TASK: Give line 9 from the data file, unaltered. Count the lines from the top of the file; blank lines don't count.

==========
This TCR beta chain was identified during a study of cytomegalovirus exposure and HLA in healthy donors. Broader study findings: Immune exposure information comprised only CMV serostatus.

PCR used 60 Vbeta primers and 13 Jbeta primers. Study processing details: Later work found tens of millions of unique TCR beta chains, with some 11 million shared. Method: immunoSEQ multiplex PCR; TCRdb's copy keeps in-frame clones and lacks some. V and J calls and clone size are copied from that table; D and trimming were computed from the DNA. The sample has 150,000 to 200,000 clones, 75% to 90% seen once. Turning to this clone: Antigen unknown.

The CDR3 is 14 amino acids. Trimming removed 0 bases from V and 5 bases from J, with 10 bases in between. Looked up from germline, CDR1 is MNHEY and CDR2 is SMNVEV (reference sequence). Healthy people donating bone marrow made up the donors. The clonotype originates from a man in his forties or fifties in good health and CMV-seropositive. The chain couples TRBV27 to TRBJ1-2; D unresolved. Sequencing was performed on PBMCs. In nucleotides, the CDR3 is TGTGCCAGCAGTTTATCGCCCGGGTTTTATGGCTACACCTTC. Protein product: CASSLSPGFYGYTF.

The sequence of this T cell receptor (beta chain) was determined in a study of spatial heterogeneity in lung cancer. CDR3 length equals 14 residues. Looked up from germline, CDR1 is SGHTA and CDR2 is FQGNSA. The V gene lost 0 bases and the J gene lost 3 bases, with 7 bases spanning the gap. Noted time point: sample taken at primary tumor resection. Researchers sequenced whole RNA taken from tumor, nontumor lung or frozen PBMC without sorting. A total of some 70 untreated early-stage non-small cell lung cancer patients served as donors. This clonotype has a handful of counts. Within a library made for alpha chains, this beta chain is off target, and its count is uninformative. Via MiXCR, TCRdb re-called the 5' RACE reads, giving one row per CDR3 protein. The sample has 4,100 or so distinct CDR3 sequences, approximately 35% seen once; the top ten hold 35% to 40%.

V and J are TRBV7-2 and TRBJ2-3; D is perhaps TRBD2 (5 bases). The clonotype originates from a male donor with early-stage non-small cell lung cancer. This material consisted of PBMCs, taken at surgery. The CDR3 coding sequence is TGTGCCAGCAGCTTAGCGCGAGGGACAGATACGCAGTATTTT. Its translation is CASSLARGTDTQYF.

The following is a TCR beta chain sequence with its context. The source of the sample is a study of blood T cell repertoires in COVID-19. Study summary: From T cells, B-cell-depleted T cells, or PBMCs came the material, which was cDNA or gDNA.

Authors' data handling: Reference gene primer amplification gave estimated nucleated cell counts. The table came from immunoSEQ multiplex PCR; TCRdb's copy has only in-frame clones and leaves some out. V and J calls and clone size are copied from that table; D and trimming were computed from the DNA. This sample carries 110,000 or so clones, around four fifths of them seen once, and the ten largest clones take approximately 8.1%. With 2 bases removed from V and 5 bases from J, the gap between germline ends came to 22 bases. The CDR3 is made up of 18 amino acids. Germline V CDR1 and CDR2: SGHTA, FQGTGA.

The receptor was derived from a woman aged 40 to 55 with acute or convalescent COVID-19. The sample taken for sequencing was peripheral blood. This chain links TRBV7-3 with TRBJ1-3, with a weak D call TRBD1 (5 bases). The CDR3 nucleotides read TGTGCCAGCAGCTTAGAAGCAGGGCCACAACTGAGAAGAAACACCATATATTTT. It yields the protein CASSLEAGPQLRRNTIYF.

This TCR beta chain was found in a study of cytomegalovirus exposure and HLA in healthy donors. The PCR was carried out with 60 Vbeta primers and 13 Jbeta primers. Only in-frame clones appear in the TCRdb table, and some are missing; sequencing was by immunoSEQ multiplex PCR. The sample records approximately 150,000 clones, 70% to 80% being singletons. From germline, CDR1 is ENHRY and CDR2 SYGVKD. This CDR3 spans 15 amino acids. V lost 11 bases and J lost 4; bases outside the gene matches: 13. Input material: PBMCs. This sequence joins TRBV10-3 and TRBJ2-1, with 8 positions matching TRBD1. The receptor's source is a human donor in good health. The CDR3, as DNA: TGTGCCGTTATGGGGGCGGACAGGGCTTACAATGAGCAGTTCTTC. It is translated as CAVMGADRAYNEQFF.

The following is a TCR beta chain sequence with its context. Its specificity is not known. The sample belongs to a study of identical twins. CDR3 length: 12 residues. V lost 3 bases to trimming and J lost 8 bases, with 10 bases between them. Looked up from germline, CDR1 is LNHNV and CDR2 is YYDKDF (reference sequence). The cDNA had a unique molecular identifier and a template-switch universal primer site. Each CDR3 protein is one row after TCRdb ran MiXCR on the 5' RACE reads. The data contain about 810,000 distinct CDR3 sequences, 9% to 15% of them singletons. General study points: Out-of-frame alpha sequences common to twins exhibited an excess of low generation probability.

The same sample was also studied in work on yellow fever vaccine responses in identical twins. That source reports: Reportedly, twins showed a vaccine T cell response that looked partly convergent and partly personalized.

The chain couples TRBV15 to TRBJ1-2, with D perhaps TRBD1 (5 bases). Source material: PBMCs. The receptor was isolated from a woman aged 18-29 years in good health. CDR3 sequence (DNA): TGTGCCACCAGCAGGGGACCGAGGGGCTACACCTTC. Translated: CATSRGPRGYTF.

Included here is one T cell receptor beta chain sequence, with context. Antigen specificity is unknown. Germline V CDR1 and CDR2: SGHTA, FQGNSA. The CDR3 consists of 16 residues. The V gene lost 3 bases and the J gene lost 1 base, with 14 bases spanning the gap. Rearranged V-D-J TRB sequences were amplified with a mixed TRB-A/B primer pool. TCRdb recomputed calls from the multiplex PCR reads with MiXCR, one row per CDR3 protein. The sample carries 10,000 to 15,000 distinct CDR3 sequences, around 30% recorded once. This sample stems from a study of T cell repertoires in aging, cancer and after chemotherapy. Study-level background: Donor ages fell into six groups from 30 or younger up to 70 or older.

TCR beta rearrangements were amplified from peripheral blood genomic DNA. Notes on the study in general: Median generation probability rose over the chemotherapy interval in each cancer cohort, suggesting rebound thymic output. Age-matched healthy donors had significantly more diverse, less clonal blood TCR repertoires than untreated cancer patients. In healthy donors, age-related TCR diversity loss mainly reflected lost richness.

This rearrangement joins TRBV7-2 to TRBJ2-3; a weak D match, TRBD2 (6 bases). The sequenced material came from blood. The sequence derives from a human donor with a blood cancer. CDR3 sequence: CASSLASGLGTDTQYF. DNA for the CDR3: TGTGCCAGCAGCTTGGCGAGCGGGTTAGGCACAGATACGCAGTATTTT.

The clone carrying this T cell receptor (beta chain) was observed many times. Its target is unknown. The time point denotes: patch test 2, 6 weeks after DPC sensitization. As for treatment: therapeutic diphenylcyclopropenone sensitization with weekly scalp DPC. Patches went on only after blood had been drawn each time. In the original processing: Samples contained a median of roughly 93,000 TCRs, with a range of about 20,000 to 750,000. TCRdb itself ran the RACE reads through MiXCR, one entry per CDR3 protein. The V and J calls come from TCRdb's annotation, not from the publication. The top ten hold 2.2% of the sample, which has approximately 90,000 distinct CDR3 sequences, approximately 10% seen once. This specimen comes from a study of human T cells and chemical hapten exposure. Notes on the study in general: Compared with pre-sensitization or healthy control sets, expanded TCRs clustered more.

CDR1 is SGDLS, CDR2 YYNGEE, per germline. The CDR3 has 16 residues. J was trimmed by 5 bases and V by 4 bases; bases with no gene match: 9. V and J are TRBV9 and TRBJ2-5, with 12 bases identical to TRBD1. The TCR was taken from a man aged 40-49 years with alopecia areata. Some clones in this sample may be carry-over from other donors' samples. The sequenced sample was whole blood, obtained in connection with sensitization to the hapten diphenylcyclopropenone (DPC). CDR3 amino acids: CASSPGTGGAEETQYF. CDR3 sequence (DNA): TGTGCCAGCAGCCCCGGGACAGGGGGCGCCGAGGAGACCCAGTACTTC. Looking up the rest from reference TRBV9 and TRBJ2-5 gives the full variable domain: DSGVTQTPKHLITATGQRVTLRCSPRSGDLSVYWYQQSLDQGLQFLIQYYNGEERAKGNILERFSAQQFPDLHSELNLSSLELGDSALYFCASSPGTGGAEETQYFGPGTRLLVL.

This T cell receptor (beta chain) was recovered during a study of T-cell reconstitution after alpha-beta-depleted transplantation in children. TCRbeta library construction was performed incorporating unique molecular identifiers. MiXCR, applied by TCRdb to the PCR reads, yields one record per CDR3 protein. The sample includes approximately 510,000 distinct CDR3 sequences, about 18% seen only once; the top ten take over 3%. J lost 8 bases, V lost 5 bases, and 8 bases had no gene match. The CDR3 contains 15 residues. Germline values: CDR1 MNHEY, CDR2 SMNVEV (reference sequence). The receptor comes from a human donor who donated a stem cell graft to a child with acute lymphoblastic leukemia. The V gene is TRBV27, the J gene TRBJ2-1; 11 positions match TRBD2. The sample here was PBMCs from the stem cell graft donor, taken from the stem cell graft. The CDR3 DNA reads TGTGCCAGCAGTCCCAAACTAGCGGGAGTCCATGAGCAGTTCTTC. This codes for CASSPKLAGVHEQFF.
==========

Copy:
This TCR beta chain was found in a study of cytomegalovirus exposure and HLA in healthy donors. The PCR was carried out with 60 Vbeta primers and 13 Jbeta primers. Only in-frame clones appear in the TCRdb table, and some are missing; sequencing was by immunoSEQ multiplex PCR. The sample records approximately 150,000 clones, 70% to 80% being singletons. From germline, CDR1 is ENHRY and CDR2 SYGVKD. This CDR3 spans 15 amino acids. V lost 11 bases and J lost 4; bases outside the gene matches: 13. Input material: PBMCs. This sequence joins TRBV10-3 and TRBJ2-1, with 8 positions matching TRBD1. The receptor's source is a human donor in good health. The CDR3, as DNA: TGTGCCGTTATGGGGGCGGACAGGGCTTACAATGAGCAGTTCTTC. It is translated as CAVMGADRAYNEQFF.